Motu Manawa Restoration

Motu Manawa (Pollen Island) is one of Auckland’s few large inner city estuarine areas.  Situated in the Waterview Bay of Waitemata Harbour, it has been a wetland and shellbank habitat since the last ice age.

Pollen Island Marine Reserve
View Pollen Island Marine Reserve in a larger map

From 1880s till the 1950s over 90% of Auckland’s wetlands were drained, so this tidal area is prized by wetland birds. It is one of the few significant wetland bird feeding & breeding grounds in the Waitemata Harbour.

For over 50 years, Waterview Bay behind Motu Manawa suffered from sewage overflows, but after Forest & Bird got a marine reserve established in 2005, Auckland City Council was forced to clean up this area.

Now, we are actively working to ensure the two islands within the marine reserve (Traherne and Pollen Island) are pest-free and weed-free so that native flora and fauna can flourish again.

See the Forest & Bird Motu Manawa Restoration Group page.

Motu Manawa: Sewage-free, pest-free, weed-free.

Since 2005, Forest & Bird has undertaken pest-busting and weed-banishing activities to ensure the native plants (harakeke, manuka, karamu, mapou, karo) and animals can thrive.

Currently the islands are accessible by kayak at high tide or on foot at low tide however ultimately we would like to improve public access by creating a safe bird-walk using a marked trial.

We are also conducting field studies to discover what other plants, animals and reptiles live on and around these islands and surrounding lands.

These are some of the locals that we do know reside withing the marine reserve.

Wrybill

These bendy-beaked birds come up from our South Island rivers during the winter to snack on some of the grub under the sand flats.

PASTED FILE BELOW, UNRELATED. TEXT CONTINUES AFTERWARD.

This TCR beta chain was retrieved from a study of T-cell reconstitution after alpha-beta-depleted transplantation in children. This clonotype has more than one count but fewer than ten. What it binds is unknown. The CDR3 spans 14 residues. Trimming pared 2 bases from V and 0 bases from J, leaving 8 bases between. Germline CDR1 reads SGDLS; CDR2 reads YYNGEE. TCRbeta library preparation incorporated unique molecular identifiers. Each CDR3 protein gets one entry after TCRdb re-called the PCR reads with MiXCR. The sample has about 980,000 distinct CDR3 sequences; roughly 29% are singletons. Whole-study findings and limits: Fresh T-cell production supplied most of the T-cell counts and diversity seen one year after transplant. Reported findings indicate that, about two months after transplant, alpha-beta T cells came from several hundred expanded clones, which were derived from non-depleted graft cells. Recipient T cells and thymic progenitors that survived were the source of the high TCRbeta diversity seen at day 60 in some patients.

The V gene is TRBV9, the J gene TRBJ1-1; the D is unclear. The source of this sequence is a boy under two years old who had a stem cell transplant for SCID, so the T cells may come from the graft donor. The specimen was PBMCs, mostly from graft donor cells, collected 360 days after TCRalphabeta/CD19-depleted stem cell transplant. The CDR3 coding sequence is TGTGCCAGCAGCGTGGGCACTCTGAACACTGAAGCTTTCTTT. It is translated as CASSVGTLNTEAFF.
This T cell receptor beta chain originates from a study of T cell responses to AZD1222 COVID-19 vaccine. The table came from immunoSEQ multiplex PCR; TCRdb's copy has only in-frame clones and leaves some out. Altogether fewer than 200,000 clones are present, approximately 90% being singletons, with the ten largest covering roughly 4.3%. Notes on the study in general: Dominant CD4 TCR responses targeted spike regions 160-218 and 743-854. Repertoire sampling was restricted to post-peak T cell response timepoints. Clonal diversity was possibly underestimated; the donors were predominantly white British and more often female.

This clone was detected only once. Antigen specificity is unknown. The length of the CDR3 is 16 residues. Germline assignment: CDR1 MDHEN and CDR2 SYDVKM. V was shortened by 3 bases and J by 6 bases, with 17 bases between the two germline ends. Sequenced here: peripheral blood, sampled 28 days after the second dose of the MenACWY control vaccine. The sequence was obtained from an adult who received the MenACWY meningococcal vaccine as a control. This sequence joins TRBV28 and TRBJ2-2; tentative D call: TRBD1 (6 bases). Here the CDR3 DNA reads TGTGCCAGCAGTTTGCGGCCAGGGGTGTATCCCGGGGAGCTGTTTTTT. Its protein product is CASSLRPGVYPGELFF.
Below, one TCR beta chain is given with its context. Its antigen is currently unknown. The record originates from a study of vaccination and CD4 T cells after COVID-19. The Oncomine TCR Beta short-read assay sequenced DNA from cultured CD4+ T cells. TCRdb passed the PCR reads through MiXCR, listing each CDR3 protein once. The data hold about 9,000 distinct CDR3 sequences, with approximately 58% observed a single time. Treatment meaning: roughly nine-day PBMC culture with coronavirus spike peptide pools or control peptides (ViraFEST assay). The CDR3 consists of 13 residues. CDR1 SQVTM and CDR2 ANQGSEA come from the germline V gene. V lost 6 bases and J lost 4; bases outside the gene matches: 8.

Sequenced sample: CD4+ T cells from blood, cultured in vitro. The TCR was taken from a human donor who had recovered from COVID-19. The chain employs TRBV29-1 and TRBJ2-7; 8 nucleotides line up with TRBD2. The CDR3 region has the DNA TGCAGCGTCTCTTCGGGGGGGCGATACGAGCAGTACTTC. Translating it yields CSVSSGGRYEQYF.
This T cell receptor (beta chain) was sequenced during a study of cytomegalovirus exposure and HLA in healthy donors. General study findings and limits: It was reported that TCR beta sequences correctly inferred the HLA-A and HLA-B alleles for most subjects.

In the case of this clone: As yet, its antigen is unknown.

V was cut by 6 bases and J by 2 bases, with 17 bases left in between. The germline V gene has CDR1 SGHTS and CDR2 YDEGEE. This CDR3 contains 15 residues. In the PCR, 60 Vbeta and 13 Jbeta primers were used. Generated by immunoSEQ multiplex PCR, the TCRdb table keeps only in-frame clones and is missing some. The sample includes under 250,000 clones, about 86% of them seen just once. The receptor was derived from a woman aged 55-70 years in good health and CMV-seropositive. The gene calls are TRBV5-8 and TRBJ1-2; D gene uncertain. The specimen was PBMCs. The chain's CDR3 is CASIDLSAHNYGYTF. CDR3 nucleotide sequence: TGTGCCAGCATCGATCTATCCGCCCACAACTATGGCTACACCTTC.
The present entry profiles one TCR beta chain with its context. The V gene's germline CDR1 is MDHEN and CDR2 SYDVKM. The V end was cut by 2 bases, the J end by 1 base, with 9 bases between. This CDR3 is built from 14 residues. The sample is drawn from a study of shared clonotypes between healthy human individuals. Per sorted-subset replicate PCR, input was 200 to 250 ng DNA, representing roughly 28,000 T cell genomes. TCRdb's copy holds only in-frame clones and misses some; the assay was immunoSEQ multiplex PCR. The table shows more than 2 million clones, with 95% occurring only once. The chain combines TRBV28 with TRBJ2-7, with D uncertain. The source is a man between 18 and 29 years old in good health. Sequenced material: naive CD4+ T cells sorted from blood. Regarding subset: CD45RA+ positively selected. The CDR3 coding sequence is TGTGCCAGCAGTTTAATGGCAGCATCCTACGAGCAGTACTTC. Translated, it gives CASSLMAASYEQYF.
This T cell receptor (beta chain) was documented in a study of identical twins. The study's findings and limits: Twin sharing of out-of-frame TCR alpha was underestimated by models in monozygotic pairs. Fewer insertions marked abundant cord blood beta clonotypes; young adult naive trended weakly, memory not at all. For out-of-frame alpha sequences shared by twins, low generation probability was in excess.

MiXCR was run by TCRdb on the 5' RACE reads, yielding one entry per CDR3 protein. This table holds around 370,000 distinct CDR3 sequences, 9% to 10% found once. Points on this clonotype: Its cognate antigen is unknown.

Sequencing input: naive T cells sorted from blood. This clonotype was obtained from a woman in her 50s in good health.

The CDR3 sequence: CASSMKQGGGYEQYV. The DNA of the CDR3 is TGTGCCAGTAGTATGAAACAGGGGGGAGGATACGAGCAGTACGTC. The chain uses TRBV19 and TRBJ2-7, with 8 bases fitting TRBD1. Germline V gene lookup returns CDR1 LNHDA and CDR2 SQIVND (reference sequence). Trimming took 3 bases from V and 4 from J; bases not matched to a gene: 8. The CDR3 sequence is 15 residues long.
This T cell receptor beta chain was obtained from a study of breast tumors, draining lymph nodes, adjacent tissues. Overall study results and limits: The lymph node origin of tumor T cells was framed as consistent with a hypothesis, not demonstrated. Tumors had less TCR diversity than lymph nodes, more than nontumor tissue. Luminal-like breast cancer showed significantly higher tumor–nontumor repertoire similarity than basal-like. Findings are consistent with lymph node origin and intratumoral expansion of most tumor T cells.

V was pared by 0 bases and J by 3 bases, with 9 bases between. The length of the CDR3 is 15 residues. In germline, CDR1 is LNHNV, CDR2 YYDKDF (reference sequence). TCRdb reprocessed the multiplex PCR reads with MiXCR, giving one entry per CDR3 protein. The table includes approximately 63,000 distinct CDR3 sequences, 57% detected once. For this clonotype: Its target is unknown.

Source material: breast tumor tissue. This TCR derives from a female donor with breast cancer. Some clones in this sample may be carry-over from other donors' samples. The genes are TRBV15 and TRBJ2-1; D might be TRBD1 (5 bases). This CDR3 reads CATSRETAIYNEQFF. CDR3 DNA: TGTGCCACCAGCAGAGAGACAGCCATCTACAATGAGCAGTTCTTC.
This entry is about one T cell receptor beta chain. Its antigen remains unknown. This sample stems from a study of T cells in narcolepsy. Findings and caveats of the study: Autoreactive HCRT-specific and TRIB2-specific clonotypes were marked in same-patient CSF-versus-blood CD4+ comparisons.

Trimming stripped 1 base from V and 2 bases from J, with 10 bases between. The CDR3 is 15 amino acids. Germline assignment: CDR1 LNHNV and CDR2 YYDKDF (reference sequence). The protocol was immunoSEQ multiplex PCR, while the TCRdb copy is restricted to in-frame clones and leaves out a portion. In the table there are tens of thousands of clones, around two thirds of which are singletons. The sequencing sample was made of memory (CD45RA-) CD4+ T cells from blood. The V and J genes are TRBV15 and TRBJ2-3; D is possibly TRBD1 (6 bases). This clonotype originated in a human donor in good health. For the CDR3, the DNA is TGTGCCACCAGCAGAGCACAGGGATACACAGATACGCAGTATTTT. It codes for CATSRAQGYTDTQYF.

Godwits

These international travellers come to Motu Manawa during the summer to fatten up before their long trip back to Alaska. As the tide comes in they fly over Avondale to the Manukau Harbour.

White-faced heron 

You will often see these birds standing motionless in the water waiting to catch small fish that hazard their way. In shallow water they’ll walk into the current so that the sediment it disturbs does not cloud its view. These herons rest in tall trees around the harbour.  

Fernbird 

This endemic wetland warbler is struggling to eke out an existence due to shrinking habitat. Fernbirds love the rush and shrub vegetation around wetlands, where their favourite food – spiders are plentiful. These shrubby areas have few predators, but people want to ‘tidy’ these areas up – poor fernbirds!.

Banded Rail 

These chicken –sized birds can be seen feeding on the crabs and worms that lie beneath the mud.
They feed in among the mangroves and rushes at low tide, and retreat into rushes or up into the mangroves at high tide

Mud snail 

These air-breathing snails are only active when the tide is out, and will dig themselves a wee hole and rest-up when it’s in. They feed on the thin film of algae on the mud.